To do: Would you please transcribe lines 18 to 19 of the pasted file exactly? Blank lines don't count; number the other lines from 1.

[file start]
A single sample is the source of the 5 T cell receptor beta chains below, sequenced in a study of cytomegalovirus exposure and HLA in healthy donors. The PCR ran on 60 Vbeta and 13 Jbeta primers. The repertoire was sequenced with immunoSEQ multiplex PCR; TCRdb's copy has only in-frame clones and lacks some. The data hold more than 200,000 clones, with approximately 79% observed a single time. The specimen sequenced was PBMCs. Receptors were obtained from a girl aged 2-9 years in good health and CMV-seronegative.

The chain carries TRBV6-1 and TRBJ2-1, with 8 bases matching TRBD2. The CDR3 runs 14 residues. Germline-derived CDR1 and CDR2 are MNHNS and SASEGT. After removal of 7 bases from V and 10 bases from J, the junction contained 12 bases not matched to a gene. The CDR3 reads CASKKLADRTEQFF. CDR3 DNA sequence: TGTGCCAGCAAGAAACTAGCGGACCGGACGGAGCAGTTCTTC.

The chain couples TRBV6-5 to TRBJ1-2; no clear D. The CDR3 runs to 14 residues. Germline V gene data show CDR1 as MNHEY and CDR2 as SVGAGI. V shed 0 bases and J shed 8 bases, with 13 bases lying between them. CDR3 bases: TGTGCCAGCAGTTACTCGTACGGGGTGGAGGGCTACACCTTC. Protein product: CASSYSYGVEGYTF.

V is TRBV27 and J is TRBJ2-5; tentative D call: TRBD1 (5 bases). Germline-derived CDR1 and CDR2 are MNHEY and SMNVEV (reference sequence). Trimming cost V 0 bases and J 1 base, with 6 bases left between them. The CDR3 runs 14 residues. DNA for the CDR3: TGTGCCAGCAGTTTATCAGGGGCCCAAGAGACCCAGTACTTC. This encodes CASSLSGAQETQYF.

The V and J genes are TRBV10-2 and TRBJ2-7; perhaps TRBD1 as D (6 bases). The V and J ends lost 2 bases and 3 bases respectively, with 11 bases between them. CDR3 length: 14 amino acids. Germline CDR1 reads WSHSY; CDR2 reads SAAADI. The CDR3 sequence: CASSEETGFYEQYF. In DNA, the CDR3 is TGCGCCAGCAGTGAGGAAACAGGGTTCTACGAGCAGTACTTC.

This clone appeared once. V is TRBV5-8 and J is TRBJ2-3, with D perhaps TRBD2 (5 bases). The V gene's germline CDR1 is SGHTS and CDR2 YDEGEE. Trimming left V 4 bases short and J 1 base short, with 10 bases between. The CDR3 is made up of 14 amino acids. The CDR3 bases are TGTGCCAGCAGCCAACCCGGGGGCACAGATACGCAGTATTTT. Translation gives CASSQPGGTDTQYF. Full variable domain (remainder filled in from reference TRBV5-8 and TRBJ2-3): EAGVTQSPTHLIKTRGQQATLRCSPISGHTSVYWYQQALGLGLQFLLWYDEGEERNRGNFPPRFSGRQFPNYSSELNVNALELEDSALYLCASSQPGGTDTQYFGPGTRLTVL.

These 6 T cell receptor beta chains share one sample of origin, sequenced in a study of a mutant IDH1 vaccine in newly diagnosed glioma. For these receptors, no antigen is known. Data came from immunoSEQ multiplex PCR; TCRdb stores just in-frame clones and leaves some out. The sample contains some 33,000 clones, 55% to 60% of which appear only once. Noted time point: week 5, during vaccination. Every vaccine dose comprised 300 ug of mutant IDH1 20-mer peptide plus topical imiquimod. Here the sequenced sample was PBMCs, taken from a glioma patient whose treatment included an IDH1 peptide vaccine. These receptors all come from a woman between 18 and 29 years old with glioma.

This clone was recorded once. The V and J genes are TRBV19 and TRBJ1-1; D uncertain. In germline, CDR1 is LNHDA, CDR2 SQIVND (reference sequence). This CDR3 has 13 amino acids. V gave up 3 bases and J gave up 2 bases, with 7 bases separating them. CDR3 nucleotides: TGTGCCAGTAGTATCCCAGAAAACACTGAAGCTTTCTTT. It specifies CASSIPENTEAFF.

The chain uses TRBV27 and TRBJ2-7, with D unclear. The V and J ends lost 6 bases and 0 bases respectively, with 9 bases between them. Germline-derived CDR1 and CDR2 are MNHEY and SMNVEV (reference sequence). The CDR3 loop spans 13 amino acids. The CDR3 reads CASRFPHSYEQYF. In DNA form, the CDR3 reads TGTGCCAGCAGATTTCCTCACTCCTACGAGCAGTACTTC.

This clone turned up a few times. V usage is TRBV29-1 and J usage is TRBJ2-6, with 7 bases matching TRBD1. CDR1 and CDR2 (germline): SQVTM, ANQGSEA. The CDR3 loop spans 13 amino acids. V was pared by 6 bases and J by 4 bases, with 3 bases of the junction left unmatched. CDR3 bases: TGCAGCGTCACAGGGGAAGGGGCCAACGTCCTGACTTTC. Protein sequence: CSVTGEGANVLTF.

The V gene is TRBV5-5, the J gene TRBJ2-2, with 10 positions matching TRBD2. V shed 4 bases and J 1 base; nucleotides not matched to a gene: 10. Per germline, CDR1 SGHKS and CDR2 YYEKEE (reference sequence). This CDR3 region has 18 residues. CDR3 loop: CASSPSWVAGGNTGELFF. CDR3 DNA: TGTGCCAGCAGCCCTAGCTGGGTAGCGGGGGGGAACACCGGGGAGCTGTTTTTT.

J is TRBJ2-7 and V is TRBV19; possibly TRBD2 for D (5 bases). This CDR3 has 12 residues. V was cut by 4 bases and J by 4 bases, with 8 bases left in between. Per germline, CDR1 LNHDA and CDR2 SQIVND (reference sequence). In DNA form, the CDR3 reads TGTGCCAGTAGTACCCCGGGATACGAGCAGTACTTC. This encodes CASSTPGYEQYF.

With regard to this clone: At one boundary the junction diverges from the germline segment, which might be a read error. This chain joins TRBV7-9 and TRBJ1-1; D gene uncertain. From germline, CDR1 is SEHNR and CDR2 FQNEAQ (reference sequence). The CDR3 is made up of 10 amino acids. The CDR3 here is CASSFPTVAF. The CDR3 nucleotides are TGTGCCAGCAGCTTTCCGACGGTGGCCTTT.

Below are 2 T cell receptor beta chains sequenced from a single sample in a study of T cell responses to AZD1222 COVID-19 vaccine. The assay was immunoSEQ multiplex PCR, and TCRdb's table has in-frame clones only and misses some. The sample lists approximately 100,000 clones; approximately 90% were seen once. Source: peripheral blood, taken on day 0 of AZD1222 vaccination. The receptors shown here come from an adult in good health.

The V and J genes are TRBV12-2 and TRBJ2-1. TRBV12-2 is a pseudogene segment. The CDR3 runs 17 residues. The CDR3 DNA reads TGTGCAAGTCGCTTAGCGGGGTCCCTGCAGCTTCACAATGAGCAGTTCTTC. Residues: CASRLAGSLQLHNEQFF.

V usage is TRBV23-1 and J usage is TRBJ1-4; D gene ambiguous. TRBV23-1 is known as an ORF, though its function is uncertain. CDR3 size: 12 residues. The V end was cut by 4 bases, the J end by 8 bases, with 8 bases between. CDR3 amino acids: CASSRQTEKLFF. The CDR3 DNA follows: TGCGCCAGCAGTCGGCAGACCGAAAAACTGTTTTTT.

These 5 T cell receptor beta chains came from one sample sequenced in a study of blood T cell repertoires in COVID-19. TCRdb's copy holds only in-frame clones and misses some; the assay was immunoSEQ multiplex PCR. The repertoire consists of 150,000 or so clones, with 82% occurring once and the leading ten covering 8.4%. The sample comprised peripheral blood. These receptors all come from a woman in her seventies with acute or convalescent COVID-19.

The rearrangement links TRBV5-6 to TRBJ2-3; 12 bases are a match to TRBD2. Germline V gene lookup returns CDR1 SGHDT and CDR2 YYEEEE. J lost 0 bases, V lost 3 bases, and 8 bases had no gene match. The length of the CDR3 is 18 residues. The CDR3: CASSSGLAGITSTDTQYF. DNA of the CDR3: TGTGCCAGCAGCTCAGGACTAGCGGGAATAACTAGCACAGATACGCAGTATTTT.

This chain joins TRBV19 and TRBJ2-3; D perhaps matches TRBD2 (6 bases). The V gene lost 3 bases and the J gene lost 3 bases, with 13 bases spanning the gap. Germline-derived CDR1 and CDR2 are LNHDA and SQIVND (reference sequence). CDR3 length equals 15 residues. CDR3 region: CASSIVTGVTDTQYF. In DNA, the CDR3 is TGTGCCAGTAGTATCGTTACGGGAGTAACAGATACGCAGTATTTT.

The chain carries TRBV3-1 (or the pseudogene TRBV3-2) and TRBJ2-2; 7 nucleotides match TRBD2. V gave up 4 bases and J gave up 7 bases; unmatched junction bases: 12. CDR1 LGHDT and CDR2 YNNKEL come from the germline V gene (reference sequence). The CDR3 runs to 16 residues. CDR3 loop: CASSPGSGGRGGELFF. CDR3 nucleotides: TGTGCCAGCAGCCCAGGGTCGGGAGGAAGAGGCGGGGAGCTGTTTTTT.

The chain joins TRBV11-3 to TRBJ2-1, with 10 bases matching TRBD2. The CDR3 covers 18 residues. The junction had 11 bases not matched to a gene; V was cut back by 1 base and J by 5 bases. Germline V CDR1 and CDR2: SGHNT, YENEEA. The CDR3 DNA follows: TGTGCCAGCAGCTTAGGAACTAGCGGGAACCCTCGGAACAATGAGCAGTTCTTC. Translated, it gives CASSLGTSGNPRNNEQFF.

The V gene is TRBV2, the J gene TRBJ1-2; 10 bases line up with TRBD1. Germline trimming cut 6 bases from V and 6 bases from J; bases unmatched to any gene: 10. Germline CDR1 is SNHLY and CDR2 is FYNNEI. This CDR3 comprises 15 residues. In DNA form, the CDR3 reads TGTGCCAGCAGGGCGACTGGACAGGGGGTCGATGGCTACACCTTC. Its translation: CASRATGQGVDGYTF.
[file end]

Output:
The rearrangement links TRBV5-6 to TRBJ2-3; 12 bases are a match to TRBD2. Germline V gene lookup returns CDR1 SGHDT and CDR2 YYEEEE. J lost 0 bases, V lost 3 bases, and 8 bases had no gene match. The length of the CDR3 is 18 residues. The CDR3: CASSSGLAGITSTDTQYF. DNA of the CDR3: TGTGCCAGCAGCTCAGGACTAGCGGGAATAACTAGCACAGATACGCAGTATTTT.

This chain joins TRBV19 and TRBJ2-3; D perhaps matches TRBD2 (6 bases). The V gene lost 3 bases and the J gene lost 3 bases, with 13 bases spanning the gap. Germline-derived CDR1 and CDR2 are LNHDA and SQIVND (reference sequence). CDR3 length equals 15 residues. CDR3 region: CASSIVTGVTDTQYF. In DNA, the CDR3 is TGTGCCAGTAGTATCGTTACGGGAGTAACAGATACGCAGTATTTT.